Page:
Funds From California Specialty License Plate Program Misused
SACRAMENTO (CBS/AP) — State auditors reported significant problems on Thursday in how California agencies collect and spend money from certain specialty license plate funds, including the loss of more than $22 million in revenue that could have been used for programs to help veterans, college students, firefighters and others.
Gov. Jerry Brown and lawmakers sought the audit after an investigation last year by The Associated Press. In part, the AP found that money in a Sept. 11 memorial license plate fund that was intended to help victims’ families and law enforcement had been diverted to other programs.
In addition, Brown and former Gov. Arnold Schwarzenegger diverted $3 million of the $15 million raised for the California Memorial Scholarship Program to help close the state’s budget deficit and never paid the money back.
The report was the first audit in the 20-year history of California’s specialty license plate program. It found accounting problems within the Department of Motor Vehicles and problems in how money has been spent.
California’s specialty plates have raised more than $200 million during the years to benefit the arts, Olympic athletes and other causes ranging from the California coast to Yosemite National Park and Lake Tahoe. More than 382,000 plates have been sold.
People who bought the plates were disappointed by the audit results.
“I kind of feel bad now that I didn’t ask more questions about where the money was going,” said Patricia Anderson, who paid $98 for a personalized plate reading “WE R 4US” when she lived in the San Francisco Bay area.
Her husband bought a second 9-11 memorial plate in the wake of the attacks.
“That was our way of expressing support. If it didn’t go to what it was intended, then shame on those who asked us for our hard-earned money,” Patricia Anderson said.
Auditors said the DMV failed to collect $22.2 million during the past two fiscal years alone because it undercharged some specialty plate owners and improperly did not seek the fees on inactive plates.
The review also said the DMV overstated its costs by $6.3 million for administering the California Environmental License Plate Fund, while undercharging other specialty plate funds by $1.1 million in the past three fiscal years.
The audit also cited a number of spending problems:
• The California Emergency Management Agency overcharged for administering the Anti-Terrorism Fund and spent some of the proceeds on programs not allowed by state law. For instance, auditors said it did not monitor whether the California Fire Fighter Joint Apprenticeship Committee actually provided training required under a $2.5 million contract.
• The Department of Food and Agriculture could not show that $896,000 in administrative expenses paid for out of the same fund actually involved anti-terrorism activities. It also did not properly administer contracts paid for with money from the fund.
• The Department of Parks and Recreation could not justify all the administrative costs it charged to the environmental fund.
• The Natural Resources Agency failed to submit required reports.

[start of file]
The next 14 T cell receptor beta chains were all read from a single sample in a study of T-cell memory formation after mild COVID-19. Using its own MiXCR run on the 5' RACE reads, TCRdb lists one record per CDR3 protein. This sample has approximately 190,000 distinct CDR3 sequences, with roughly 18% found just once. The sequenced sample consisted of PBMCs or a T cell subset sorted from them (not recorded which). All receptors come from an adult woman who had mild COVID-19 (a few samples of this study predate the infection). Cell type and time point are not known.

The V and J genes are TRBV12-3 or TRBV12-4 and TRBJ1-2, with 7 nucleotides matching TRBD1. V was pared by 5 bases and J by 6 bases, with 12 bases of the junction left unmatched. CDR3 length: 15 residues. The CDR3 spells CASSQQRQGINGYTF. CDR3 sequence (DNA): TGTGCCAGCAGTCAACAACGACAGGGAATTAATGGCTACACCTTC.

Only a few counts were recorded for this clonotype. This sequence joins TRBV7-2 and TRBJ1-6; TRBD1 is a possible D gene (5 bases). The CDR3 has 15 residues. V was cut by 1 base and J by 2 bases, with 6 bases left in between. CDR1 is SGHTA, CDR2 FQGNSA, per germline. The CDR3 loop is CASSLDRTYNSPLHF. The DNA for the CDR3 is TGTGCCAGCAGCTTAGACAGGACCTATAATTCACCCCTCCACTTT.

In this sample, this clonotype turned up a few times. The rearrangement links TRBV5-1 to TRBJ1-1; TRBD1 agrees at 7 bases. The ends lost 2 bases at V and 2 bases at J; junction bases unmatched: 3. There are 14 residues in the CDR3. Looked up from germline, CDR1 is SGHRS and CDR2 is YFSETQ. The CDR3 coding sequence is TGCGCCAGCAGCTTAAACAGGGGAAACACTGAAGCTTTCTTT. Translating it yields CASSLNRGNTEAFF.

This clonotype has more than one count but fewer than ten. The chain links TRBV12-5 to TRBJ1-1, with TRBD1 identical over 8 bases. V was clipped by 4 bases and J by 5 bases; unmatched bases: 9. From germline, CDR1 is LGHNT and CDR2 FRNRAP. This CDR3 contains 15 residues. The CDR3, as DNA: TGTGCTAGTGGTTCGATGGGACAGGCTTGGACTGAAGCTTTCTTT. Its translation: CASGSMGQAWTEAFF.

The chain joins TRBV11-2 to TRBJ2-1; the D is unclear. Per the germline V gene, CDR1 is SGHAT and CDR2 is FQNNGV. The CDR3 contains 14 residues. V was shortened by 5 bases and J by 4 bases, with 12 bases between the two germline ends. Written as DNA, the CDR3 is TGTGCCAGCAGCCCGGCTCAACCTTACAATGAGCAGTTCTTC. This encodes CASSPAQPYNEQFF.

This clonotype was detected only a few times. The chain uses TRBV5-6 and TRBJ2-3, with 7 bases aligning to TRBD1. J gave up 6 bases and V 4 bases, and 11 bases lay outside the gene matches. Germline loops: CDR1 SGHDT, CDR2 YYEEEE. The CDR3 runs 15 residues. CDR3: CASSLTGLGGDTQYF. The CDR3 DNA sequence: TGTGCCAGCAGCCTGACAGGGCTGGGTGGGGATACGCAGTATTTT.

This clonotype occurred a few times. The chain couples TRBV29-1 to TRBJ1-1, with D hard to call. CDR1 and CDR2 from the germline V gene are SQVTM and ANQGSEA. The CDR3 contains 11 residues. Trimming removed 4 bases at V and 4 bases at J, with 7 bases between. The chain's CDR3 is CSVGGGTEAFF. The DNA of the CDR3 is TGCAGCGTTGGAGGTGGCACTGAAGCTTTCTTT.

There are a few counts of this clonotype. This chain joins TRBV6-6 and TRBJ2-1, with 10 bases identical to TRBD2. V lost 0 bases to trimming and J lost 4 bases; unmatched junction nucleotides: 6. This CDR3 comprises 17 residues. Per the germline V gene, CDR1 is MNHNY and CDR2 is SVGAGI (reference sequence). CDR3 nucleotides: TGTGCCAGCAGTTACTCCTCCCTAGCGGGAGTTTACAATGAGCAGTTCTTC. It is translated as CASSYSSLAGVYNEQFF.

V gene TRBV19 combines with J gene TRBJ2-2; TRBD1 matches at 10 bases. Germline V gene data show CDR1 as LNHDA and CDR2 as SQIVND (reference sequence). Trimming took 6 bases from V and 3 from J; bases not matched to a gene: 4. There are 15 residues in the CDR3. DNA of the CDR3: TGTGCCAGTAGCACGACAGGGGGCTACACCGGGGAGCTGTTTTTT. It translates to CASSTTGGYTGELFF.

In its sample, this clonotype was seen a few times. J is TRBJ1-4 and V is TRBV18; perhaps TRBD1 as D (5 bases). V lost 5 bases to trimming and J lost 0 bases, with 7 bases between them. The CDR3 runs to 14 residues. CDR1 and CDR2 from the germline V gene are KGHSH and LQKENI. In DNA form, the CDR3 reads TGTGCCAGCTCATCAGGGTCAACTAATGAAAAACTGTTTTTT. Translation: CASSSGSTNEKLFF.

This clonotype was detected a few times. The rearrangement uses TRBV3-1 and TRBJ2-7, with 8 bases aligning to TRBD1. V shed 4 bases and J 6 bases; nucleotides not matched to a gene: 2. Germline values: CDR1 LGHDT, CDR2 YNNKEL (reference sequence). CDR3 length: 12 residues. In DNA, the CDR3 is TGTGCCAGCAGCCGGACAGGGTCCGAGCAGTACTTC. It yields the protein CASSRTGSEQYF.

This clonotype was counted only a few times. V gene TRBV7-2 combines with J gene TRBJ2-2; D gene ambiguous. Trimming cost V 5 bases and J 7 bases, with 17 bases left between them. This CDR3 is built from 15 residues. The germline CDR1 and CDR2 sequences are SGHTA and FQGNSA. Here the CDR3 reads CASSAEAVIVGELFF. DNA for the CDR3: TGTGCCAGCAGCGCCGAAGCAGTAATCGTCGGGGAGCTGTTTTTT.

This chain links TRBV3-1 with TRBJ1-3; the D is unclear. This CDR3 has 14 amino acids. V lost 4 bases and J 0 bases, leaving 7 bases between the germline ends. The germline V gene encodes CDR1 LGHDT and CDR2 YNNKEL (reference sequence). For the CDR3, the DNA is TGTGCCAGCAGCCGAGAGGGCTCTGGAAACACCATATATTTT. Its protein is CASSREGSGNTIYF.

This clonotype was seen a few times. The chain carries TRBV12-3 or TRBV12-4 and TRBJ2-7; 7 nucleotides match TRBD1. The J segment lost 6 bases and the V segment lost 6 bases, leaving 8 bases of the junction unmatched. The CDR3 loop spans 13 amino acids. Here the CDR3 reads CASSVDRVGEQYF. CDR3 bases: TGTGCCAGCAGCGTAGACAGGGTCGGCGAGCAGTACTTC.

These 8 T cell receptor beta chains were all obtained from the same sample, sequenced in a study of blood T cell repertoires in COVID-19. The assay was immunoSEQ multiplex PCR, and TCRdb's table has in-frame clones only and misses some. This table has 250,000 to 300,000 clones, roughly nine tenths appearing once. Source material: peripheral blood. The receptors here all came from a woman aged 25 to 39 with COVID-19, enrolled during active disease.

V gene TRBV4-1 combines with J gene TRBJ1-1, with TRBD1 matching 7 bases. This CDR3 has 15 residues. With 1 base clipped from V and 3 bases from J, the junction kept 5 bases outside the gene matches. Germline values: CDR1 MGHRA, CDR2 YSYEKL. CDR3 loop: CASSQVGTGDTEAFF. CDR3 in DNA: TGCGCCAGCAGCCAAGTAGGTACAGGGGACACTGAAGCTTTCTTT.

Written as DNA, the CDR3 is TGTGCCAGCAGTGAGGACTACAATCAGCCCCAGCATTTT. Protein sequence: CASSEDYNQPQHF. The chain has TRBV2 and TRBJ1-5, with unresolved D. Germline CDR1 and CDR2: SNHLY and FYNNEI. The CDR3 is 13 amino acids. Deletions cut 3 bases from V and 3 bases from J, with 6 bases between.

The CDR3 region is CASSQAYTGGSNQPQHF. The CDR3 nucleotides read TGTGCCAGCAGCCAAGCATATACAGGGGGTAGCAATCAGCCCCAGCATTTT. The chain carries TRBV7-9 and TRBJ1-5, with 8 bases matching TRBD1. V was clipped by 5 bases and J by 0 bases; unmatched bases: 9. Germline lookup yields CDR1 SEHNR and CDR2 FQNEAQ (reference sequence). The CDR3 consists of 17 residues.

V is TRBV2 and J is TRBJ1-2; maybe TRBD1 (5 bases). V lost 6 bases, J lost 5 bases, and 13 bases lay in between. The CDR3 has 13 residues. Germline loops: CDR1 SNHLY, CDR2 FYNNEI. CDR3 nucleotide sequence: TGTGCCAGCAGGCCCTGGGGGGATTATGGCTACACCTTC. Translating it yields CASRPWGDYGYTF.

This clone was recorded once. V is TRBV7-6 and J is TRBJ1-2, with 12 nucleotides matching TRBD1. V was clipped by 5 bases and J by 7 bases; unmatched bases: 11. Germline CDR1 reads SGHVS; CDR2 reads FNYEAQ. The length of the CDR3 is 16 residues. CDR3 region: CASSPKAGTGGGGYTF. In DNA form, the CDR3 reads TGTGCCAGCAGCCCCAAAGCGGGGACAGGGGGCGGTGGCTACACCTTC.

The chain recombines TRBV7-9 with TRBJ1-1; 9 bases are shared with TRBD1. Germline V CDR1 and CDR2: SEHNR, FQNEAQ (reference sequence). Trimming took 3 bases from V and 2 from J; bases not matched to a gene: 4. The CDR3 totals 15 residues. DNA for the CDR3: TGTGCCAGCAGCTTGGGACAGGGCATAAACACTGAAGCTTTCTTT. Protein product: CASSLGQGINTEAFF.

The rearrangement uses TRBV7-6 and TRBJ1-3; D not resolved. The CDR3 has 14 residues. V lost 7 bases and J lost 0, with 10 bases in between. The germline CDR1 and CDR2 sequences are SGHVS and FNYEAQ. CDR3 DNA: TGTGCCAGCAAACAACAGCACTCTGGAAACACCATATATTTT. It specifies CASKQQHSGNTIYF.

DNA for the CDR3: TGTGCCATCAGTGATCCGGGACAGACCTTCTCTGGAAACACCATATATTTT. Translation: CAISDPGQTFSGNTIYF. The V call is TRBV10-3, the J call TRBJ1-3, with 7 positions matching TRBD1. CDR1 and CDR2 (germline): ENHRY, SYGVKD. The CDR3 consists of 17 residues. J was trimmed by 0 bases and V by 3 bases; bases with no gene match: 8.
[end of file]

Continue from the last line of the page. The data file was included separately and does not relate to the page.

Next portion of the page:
• The California Victim Compensation and Government Claims Board failed to identify and notify people eligible for a scholarship program funded by the plates.
“Our state government loses the public’s trust when funds are being spent improperly,” Sen. Mark DeSaulnier, D-Concord, said in a statement.
DeSaulnier, who chairs the Senate Transportation and Housing Committee, and Sen. Ted Gaines, the committee’s vice chairman, promised more hearings if lawmakers find the agencies are not following the audit’s recommendations.
“The egregious misuse of these funds is absolutely unacceptable,” Gaines, R-Rocklin, said in a statement. He said motorists rightly expect their money will go for the causes they hope to support when buying the specialty plates, “not for unrelated office supplies and travel expenses.”
The agencies generally agreed with the auditors’ findings and recommendations for improvements. However, DMV cited limits in its database and unclear state laws that make it difficult to collect some funds.
The Food and Agriculture and Emergency Management agencies, Parks and Recreation department, and the Victim Compensation board all said they will do a better job tracking the spending of money generated by the plates.
The Natural Resources Agency disagreed with the findings, though auditors said the agency was misinterpreting its recommendations.
The AP’s initial report focused on the memorial license plate created after the Sept. 11, 2001, attacks and emblazoned with the words, “We Will Never Forget.”
The AP found that millions of dollars raised by selling the plates had been spent on such issues as livestock diseases and workplace safety—items with questionable links to threats of terrorism.
Some of the $1.5 million raised annually by selling those plates was supposed to fund scholarships for children of California residents who died in the attacks. The AP found the DMV was advertising the plates as benefiting those children seven years after the department stopped funding the program.
Assemblyman Mike Gatto, D-Los Angeles, chairman of the Assembly Appropriations Committee, said the audit will bring increased scrutiny of the funds in future budget hearings. After the AP’s reporting, he was careful to add safeguards to his own bill last year that lets motorists buy retro “legacy” California license plates.
“We like to think we did ours correctly. We already put two clauses in there that make sure the money goes where it is supposed to go,” he said.
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